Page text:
Unsung hero Samuel Gompers worked tirelessly to ensure that no American worker would go unheard or overlooked, dedicating his life to fighting for their rights. This comprehensive middle-grade biography provides an in-depth look at Gompers, the founding father of the American Federation of Labor.
Born in England, Samuel Gompers grew up watching his father roll cigars, and at 10 years old, started rolling them himself. After immigrating to the United States, Gompers soon discovered his vocation to fight for the American laborer in his personal work experience. His charismatic, outspoken personality soon landed him the role of speaking on behalf of his fellow workers. His participation in various unsuccessful unions and other failed ventures to enact labor changes led to his creation of the American Federation of Labor. Faced with strikes that turned violent, opposition from the government, and lies perpetrated by anti-unionizers, Gompers persevered, and lived to see various measures enacted to ensure safe work environments, workers' compensation, and other basic laborer rights.
|Publisher:||Astra Publishing House|
|Product dimensions:||8.10(w) x 10.10(h) x 0.70(d)|
|Age Range:||10 - 17 Years|
About the Author
Norman H. Finkelstein is a retired public school librarian who also teaches courses on children's literature and history at Hebrew College. He is the author of eighteen highly acclaimed nonfiction books and the recipient of two National Jewish Book Awards and the Golden Kite Honor Book Award for Nonfiction. He is a member of the Authors Guild and the Association of Jewish Libraries and Biographers International Organization.
Read an Excerpt
Before the American Federation of Labor was founded, the typical American worker toiled six days a week, often more than fourteen hours a day. Workers could lose their jobs for no reason. Working conditions were unhealthy and unsafe. Unions were small, local, and mostly powerless. Samuel Gompers created a national organization that became a powerful force in the country’s political and industrial life. The AFL helped bring about improvements in workers’ lives that we take for granted today…
Thanks to Sam, American workers in the twenty-first century have these basic rights:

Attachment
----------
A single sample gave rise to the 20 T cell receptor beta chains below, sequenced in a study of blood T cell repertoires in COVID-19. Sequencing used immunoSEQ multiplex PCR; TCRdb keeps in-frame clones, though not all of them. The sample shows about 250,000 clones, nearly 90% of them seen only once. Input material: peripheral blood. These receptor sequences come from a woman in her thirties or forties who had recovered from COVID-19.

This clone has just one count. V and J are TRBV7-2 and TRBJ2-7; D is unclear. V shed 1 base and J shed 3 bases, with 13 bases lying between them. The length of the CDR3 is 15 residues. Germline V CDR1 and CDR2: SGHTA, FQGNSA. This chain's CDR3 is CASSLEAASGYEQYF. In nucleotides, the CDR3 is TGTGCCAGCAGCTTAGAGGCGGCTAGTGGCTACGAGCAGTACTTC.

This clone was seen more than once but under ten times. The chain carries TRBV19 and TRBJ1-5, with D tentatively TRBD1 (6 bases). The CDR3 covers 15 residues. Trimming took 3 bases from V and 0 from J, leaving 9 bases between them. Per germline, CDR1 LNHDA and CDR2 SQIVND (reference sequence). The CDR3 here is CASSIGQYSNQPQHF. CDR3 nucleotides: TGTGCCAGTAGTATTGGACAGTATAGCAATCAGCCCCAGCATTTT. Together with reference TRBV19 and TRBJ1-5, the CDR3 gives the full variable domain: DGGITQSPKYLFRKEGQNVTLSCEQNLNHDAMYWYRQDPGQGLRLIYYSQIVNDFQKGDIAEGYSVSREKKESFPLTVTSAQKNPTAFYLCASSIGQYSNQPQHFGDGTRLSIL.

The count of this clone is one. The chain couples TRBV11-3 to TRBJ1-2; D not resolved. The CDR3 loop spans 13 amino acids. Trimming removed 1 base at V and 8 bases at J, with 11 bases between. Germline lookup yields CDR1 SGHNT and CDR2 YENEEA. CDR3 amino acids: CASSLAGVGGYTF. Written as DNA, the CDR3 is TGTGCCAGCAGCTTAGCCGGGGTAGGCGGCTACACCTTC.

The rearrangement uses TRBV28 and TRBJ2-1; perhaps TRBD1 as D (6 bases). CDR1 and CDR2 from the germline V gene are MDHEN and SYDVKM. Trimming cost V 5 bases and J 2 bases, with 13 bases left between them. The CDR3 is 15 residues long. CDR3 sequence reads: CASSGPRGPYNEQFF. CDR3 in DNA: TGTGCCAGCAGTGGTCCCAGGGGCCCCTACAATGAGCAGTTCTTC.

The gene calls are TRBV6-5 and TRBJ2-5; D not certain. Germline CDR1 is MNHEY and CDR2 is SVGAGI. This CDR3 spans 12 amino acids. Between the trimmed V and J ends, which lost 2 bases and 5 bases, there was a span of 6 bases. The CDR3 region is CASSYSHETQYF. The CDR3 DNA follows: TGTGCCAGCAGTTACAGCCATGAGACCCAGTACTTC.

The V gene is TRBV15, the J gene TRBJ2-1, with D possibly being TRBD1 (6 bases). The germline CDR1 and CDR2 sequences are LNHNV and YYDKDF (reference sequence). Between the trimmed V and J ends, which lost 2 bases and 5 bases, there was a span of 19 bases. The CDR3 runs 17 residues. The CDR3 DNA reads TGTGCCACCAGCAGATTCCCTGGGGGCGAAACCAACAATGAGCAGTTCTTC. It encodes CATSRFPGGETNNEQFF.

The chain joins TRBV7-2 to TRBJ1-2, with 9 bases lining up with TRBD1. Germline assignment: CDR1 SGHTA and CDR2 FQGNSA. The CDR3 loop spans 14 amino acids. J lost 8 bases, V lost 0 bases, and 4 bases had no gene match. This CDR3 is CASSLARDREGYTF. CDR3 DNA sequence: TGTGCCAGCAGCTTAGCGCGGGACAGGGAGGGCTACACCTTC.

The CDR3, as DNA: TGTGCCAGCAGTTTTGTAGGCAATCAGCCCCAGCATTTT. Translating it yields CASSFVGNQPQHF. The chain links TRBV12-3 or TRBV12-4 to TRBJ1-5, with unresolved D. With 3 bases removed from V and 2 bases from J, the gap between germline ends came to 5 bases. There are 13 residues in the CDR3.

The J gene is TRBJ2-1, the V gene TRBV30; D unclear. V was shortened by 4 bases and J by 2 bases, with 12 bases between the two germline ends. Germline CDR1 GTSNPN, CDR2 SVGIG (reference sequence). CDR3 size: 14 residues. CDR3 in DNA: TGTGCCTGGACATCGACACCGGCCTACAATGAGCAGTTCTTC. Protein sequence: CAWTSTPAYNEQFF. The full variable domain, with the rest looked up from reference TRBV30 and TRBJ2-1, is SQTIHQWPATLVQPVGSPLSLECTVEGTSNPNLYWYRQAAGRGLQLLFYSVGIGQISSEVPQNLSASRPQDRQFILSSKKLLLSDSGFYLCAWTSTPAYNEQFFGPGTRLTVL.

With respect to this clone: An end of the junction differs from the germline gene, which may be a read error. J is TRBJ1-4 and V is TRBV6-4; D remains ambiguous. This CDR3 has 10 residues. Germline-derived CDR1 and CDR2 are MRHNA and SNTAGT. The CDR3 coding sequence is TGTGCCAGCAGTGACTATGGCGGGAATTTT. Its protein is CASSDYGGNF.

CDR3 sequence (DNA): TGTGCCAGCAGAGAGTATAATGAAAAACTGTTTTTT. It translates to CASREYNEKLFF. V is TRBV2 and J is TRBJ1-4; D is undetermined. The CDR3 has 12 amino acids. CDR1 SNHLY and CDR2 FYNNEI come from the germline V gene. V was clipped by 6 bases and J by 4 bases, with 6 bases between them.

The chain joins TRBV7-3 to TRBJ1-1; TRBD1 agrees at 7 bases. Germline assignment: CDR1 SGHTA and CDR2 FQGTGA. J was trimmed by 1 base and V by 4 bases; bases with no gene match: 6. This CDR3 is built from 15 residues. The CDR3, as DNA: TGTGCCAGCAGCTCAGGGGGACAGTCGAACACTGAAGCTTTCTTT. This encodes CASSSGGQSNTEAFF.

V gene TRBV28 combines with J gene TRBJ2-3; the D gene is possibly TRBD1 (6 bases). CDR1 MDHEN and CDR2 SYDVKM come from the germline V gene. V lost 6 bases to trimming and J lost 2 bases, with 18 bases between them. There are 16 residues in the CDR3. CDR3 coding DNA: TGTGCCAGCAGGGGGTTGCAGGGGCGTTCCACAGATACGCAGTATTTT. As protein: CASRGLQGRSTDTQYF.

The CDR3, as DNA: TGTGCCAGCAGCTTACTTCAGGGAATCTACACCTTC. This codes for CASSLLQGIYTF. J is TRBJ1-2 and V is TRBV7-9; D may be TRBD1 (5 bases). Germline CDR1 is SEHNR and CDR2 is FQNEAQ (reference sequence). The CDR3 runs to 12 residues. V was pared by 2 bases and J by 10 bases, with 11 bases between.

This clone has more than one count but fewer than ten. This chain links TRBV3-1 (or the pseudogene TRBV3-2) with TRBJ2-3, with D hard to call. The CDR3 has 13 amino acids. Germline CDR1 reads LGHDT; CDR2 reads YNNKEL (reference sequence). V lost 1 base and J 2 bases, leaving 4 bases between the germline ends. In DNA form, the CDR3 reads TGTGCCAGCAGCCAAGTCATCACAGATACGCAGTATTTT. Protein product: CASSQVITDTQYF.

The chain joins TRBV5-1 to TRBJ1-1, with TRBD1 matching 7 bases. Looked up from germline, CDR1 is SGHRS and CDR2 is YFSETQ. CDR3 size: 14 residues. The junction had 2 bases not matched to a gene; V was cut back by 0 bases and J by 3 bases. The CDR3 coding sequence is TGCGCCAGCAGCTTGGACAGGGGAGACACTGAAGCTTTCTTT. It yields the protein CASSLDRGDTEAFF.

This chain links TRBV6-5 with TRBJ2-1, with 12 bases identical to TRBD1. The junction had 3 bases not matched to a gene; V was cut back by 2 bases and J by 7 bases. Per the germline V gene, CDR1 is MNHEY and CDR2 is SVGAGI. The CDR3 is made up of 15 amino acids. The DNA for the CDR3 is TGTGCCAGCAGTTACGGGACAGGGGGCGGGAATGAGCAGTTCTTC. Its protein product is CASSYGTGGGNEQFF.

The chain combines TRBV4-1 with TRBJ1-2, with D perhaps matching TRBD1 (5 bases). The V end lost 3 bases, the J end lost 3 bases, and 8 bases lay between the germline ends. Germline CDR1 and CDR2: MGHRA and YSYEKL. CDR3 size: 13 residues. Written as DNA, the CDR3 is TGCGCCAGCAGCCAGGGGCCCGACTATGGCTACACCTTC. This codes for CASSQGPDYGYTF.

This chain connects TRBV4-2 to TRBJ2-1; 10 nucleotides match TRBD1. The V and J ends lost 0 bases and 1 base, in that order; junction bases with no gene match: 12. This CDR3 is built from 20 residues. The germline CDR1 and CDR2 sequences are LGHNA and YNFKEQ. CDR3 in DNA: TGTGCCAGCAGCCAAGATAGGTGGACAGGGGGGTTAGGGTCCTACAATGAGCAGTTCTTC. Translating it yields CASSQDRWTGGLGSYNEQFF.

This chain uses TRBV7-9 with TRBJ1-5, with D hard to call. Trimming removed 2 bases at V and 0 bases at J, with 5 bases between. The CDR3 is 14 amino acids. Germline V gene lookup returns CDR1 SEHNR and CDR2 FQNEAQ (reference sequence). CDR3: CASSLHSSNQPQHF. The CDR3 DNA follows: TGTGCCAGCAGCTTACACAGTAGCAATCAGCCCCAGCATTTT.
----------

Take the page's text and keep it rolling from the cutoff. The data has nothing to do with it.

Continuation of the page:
An eight-hour workday and five-day workweek
Workers’ compensation for injuries
A safe and healthy work environment
Due process for removal from a job
Minimum wage requirements
Strict child labor laws
At a time when some workers embraced radical or socialist agendas, Sam insisted on working within the American capitalist system. Throughout his union life, Sam expressed pride in the United States and strongly supported American values and traditions. He deeply believed that “America is not merely a name, a land, a country, a continent; America is a symbol. It is an ideal, the hope of the world.”
A union’s responsibility, he said, was not to pursue revolution, but to focus strictly on “pure and simple” unionism: shorter hours, higher wages, and better working conditions. “It is our duty,” he told union members, “to live our lives as workers in the society in which we live, and not to work for the downfall or the destruction, or the overthrow of that society.” Sam’s faith in America and its traditions protected the AFL from the radical groups that believed in revolution and that workers and bosses had nothing in common. Although he initially opposed the AFL’s involvement in politics, he eventually encouraged union members to participate actively in the political system…
The AFL was founded with 200,000 members. At the time of his death, Sam counted nearly 4 million members—men and women of every race, religion, and political persuasion. Twenty-five years later, in 1949[BJ5] , AFL membership exceeded 10 million. In 1983, there were 17 million members, slightly more than 20 percent of all American workers. After that, union membership began to decline rapidly as large numbers of American factories closed and jobs moved overseas. With the upheaval in American manufacturing, it is no surprise that by 2017 the percentage of union members dropped to under 11 percent of American workers. Over 35 percent of Americans in public-sector positions (teachers, police-officers, firefighters etc.) were union members. Only 6.4 percent of private-sector workers were union members.
Whether someone today is a union member or not, all American workers continue to benefit from Sam’s tireless efforts. Although he has been dead for more than ninety years, he is memorialized by school buildings, statues, and postage stamps. He is still honored as the great champion of workers not only in the United States but also around the world. Though short of stature, he projected the image of a giant. “I never got tired and gave any thought to my body,” he once said, “for it never demanded my attention. The Gomperses are built of oak.”